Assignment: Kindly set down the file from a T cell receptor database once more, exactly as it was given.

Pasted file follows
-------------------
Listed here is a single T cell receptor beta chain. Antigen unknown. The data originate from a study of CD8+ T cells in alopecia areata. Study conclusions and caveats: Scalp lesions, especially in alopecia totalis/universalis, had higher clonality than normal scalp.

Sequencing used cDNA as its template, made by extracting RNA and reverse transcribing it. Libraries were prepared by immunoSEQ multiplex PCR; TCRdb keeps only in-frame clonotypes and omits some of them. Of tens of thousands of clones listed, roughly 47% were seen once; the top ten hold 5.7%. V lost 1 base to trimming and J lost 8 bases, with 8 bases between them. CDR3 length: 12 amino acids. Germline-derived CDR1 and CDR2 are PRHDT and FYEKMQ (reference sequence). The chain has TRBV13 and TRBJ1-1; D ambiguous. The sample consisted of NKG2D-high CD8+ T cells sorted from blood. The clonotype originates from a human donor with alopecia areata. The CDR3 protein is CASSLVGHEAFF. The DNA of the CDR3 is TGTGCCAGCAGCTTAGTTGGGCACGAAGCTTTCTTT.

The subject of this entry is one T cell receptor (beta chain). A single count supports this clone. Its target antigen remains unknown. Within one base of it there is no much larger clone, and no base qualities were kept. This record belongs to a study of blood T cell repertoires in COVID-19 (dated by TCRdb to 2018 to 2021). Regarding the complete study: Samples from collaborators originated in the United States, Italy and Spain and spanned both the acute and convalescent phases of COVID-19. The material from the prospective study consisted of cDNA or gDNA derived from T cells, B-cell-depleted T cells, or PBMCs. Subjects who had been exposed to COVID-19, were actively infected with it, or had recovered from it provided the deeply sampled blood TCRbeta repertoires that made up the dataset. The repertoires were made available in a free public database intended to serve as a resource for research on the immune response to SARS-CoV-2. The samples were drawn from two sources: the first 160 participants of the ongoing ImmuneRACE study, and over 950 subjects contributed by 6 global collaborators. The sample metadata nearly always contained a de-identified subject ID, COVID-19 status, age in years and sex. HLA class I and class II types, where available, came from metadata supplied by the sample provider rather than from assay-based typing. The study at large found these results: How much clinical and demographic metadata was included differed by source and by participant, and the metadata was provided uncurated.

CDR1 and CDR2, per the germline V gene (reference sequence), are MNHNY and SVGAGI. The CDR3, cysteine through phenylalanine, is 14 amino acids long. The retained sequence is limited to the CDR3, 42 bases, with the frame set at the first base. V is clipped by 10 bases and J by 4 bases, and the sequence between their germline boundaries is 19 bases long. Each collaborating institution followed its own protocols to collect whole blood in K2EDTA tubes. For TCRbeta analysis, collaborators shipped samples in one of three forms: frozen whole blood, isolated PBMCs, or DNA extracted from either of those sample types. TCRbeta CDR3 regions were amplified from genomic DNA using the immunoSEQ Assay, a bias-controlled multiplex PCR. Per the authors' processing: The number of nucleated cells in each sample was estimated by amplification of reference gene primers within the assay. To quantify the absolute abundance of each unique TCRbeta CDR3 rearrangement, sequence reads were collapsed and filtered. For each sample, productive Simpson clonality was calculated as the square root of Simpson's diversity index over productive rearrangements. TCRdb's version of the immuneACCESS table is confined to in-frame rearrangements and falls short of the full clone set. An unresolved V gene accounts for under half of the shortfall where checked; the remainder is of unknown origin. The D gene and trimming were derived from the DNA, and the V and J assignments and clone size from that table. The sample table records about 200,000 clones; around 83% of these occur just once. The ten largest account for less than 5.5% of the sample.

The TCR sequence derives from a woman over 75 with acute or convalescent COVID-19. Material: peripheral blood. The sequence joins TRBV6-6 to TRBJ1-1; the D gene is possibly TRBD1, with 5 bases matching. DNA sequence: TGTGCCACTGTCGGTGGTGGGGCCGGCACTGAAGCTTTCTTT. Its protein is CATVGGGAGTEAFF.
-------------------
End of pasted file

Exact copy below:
Listed here is a single T cell receptor beta chain. Antigen unknown. The data originate from a study of CD8+ T cells in alopecia areata. Study conclusions and caveats: Scalp lesions, especially in alopecia totalis/universalis, had higher clonality than normal scalp.

Sequencing used cDNA as its template, made by extracting RNA and reverse transcribing it. Libraries were prepared by immunoSEQ multiplex PCR; TCRdb keeps only in-frame clonotypes and omits some of them. Of tens of thousands of clones listed, roughly 47% were seen once; the top ten hold 5.7%. V lost 1 base to trimming and J lost 8 bases, with 8 bases between them. CDR3 length: 12 amino acids. Germline-derived CDR1 and CDR2 are PRHDT and FYEKMQ (reference sequence). The chain has TRBV13 and TRBJ1-1; D ambiguous. The sample consisted of NKG2D-high CD8+ T cells sorted from blood. The clonotype originates from a human donor with alopecia areata. The CDR3 protein is CASSLVGHEAFF. The DNA of the CDR3 is TGTGCCAGCAGCTTAGTTGGGCACGAAGCTTTCTTT.

The subject of this entry is one T cell receptor (beta chain). A single count supports this clone. Its target antigen remains unknown. Within one base of it there is no much larger clone, and no base qualities were kept. This record belongs to a study of blood T cell repertoires in COVID-19 (dated by TCRdb to 2018 to 2021). Regarding the complete study: Samples from collaborators originated in the United States, Italy and Spain and spanned both the acute and convalescent phases of COVID-19. The material from the prospective study consisted of cDNA or gDNA derived from T cells, B-cell-depleted T cells, or PBMCs. Subjects who had been exposed to COVID-19, were actively infected with it, or had recovered from it provided the deeply sampled blood TCRbeta repertoires that made up the dataset. The repertoires were made available in a free public database intended to serve as a resource for research on the immune response to SARS-CoV-2. The samples were drawn from two sources: the first 160 participants of the ongoing ImmuneRACE study, and over 950 subjects contributed by 6 global collaborators. The sample metadata nearly always contained a de-identified subject ID, COVID-19 status, age in years and sex. HLA class I and class II types, where available, came from metadata supplied by the sample provider rather than from assay-based typing. The study at large found these results: How much clinical and demographic metadata was included differed by source and by participant, and the metadata was provided uncurated.

CDR1 and CDR2, per the germline V gene (reference sequence), are MNHNY and SVGAGI. The CDR3, cysteine through phenylalanine, is 14 amino acids long. The retained sequence is limited to the CDR3, 42 bases, with the frame set at the first base. V is clipped by 10 bases and J by 4 bases, and the sequence between their germline boundaries is 19 bases long. Each collaborating institution followed its own protocols to collect whole blood in K2EDTA tubes. For TCRbeta analysis, collaborators shipped samples in one of three forms: frozen whole blood, isolated PBMCs, or DNA extracted from either of those sample types. TCRbeta CDR3 regions were amplified from genomic DNA using the immunoSEQ Assay, a bias-controlled multiplex PCR. Per the authors' processing: The number of nucleated cells in each sample was estimated by amplification of reference gene primers within the assay. To quantify the absolute abundance of each unique TCRbeta CDR3 rearrangement, sequence reads were collapsed and filtered. For each sample, productive Simpson clonality was calculated as the square root of Simpson's diversity index over productive rearrangements. TCRdb's version of the immuneACCESS table is confined to in-frame rearrangements and falls short of the full clone set. An unresolved V gene accounts for under half of the shortfall where checked; the remainder is of unknown origin. The D gene and trimming were derived from the DNA, and the V and J assignments and clone size from that table. The sample table records about 200,000 clones; around 83% of these occur just once. The ten largest account for less than 5.5% of the sample.

The TCR sequence derives from a woman over 75 with acute or convalescent COVID-19. Material: peripheral blood. The sequence joins TRBV6-6 to TRBJ1-1; the D gene is possibly TRBD1, with 5 bases matching. DNA sequence: TGTGCCACTGTCGGTGGTGGGGCCGGCACTGAAGCTTTCTTT. Its protein is CATVGGGAGTEAFF.